I understand that “the process to remove articles is really complicated” because “legal reasons”, but comparing my situation to some petty alt-right moneygrubbing asshole is cruel.
A sexual assault survivor asking for their humanity back, so they can move on, is not the same thing.

If words have power, then the comparisons that you draw on do too.

This one being used is… bad. Reflective of an indifference (or inability) to fully grasp how traumatizing this is to someone that doesn’t even have enough of a platform, or pull, to properly fight the fallout of this.
I think it is equally as irresponsible to even publicly discuss this. To me, it is no different than my rape being put on display and men discussing the nuance of my sexual assault (that is what happened). It really isn’t different. It feels the same.
A horrible thing has happened to someone, and discussing it like it’s A Talking Point, without acknowledging the pain it has caused, is just cold (for very much lack of a better word).
The people hurt here aren’t exactly up for discussion. Thinking that you have a right to dissect something so traumatizing is cruel. My humanity isn’t discourse. Maybe we’re not at a point where we can fully grasp that, but I don’t think it should take a suicide for people to start understanding this.

The fear of “what precedence will this set for journalists” if an article that exploited someone’s sexual assault gets deleted is just as cruel of a thing to argue as saying the initial article was “factually correct” (it was not, I went over that).
Similarly, I remember “but it undermines our credibility” being used as an excuse too.
Why are journalists centering themselves in this? As if the precedence being set for “what this means” regarding their responsibility over what they write should not exist. They can do whatever they want. They have both “the system” they can blame and equally hide behind to protect them.
What about the precedence that this sets for sexual assault survivors? Protecting vulnerable people should be a more important precedence than your right to get away with doing whatever you want with vulnerable people’s stories.
Can’t you understand how cold it is to argue your right to that?
Our truth didn’t matter when covering our situation, my right to have a future doesn’t factor into this discussion at all (not as much as the nuance), and we’re supposed to just roll over and take it?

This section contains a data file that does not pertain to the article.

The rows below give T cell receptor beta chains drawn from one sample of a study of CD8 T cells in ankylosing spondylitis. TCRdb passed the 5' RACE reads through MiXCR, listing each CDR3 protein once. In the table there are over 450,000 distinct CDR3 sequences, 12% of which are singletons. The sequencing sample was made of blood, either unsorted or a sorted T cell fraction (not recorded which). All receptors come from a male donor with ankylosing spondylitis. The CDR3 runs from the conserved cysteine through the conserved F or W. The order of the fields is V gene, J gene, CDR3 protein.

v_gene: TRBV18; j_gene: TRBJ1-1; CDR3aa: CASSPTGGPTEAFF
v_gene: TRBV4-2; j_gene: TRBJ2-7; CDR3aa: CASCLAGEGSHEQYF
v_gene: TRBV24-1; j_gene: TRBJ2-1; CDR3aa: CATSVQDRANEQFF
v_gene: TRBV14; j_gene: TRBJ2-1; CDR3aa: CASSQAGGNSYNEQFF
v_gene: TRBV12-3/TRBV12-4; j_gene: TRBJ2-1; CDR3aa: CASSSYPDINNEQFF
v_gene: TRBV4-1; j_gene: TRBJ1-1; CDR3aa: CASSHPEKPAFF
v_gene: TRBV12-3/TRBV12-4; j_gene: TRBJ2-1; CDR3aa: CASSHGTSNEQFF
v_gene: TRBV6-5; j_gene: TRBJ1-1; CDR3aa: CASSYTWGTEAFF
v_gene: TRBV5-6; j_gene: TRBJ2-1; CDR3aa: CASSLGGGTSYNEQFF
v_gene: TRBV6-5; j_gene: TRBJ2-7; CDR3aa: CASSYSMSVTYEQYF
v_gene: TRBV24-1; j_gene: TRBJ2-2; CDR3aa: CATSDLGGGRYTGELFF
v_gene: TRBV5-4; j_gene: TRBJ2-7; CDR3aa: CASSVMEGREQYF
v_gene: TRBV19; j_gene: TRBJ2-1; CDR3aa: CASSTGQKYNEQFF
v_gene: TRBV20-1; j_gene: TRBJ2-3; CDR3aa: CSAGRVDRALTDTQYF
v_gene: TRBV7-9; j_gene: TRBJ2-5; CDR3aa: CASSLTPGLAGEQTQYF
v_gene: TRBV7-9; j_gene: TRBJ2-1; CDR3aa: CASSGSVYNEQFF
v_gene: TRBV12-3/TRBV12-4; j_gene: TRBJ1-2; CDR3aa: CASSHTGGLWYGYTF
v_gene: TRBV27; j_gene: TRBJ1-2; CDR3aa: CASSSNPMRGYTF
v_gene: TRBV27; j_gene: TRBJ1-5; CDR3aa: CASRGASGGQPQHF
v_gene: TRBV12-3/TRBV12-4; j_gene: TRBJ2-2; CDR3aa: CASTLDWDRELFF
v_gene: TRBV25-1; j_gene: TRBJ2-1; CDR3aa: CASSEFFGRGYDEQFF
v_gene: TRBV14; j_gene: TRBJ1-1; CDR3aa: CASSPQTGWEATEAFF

I think it’s fundamentally cruel to get so shamelessly defensive and hide behind all this complicated theory, convoluted rhetoric, ranging from arguing what is or isn’t on and off the record, the nuances of “ethics”, and the complexities surrounding the repercussions for deleting things.
What about not letting someone in your space suffer? What about suffering that you caused by not even being “factually correct”? How about the suffering caused because of your inability to respect the safety of the people being written about?
I’m breaking myself trying to get you to understand that, but it really feels like it doesn’t matter as much as “what does it mean for journalists if they have to be responsible?”

I would like to point out (again) that the article in question was not true. It was not factually accurate. He was not my mentor. I never said mentor. He was my friend. Aeralie was not flirting with him. She asked that it be made clear that she was not flirting, but the article made sure to say “flirting” when that’s completely subjective and betrays the trust of the source that agreed to participate under the condition that you make clear she was not flirting. Let’s not begin with the fact that the details of my sexual assault had been published even though I shared that under the impression that “the lawyer needed it”. The distortion of truth changed the way the dynamic between survivor and rapist was portrayed in that article… in some very impactful ways.
I don’t understand why understanding that suddenly went 360, and you have to make a point to say “factually accurate”.

The concern that journalists in this conversation have for “the precedent” is indifferent to the people who were abused for the sake of these articles. I think you should reflect on that. The lives of the people harmed should matter more to you.
You don’t get to take someone’s humanity away from them, their right to their own story, jeopardize their ability to have justice or a future, and then argue why being held accountable for that sets a bad precedence for journalism.

I’m pointing out this very important thing too…

Much like Cecilia D’anastasio’s thread (in which she called me a liar) and never mentioned my name (I’m reduced to being “the source”) when talking about this, I feel similarly objectified with the distancing language here.
Is this normal for journalists? The distancing language is cold. It’s like taking something very personal, a very deep harm, and abstracting it so you don’t feel so guilty talking about it? You kind of can’t.
I have a name. The people that have to live with this have names. We are human. We have hopes, dreams, aspirations, and feel pain.
We are not something you get to reduce to theory. If you do that, without acknowledging the pain it has caused, you’re just contributing to a status quo that initially robbed us of our truth.